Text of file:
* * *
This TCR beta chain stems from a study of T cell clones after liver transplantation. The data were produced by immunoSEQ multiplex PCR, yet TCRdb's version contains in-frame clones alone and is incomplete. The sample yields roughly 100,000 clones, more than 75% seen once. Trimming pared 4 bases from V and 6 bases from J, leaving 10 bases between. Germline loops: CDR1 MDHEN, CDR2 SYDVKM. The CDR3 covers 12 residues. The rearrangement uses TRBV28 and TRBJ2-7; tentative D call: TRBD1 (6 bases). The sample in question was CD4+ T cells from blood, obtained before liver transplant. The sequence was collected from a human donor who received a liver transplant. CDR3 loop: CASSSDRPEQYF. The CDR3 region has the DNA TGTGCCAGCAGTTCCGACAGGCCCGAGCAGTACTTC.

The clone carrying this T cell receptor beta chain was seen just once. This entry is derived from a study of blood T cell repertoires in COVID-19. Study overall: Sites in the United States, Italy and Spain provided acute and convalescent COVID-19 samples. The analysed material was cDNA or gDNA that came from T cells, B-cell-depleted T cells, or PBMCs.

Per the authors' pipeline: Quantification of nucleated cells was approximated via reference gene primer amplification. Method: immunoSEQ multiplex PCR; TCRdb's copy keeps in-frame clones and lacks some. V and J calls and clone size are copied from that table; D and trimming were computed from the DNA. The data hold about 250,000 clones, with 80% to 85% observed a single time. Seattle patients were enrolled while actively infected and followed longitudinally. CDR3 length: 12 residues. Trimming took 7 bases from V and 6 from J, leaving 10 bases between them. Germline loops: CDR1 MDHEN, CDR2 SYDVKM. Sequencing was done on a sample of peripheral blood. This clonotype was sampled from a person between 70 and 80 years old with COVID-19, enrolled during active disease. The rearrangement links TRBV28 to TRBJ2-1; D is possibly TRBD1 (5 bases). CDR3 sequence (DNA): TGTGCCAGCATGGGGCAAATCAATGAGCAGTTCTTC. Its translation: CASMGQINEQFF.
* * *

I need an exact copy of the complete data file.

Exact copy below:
This TCR beta chain stems from a study of T cell clones after liver transplantation. The data were produced by immunoSEQ multiplex PCR, yet TCRdb's version contains in-frame clones alone and is incomplete. The sample yields roughly 100,000 clones, more than 75% seen once. Trimming pared 4 bases from V and 6 bases from J, leaving 10 bases between. Germline loops: CDR1 MDHEN, CDR2 SYDVKM. The CDR3 covers 12 residues. The rearrangement uses TRBV28 and TRBJ2-7; tentative D call: TRBD1 (6 bases). The sample in question was CD4+ T cells from blood, obtained before liver transplant. The sequence was collected from a human donor who received a liver transplant. CDR3 loop: CASSSDRPEQYF. The CDR3 region has the DNA TGTGCCAGCAGTTCCGACAGGCCCGAGCAGTACTTC.

The clone carrying this T cell receptor beta chain was seen just once. This entry is derived from a study of blood T cell repertoires in COVID-19. Study overall: Sites in the United States, Italy and Spain provided acute and convalescent COVID-19 samples. The analysed material was cDNA or gDNA that came from T cells, B-cell-depleted T cells, or PBMCs.

Per the authors' pipeline: Quantification of nucleated cells was approximated via reference gene primer amplification. Method: immunoSEQ multiplex PCR; TCRdb's copy keeps in-frame clones and lacks some. V and J calls and clone size are copied from that table; D and trimming were computed from the DNA. The data hold about 250,000 clones, with 80% to 85% observed a single time. Seattle patients were enrolled while actively infected and followed longitudinally. CDR3 length: 12 residues. Trimming took 7 bases from V and 6 from J, leaving 10 bases between them. Germline loops: CDR1 MDHEN, CDR2 SYDVKM. Sequencing was done on a sample of peripheral blood. This clonotype was sampled from a person between 70 and 80 years old with COVID-19, enrolled during active disease. The rearrangement links TRBV28 to TRBJ2-1; D is possibly TRBD1 (5 bases). CDR3 sequence (DNA): TGTGCCAGCATGGGGCAAATCAATGAGCAGTTCTTC. Its translation: CASMGQINEQFF.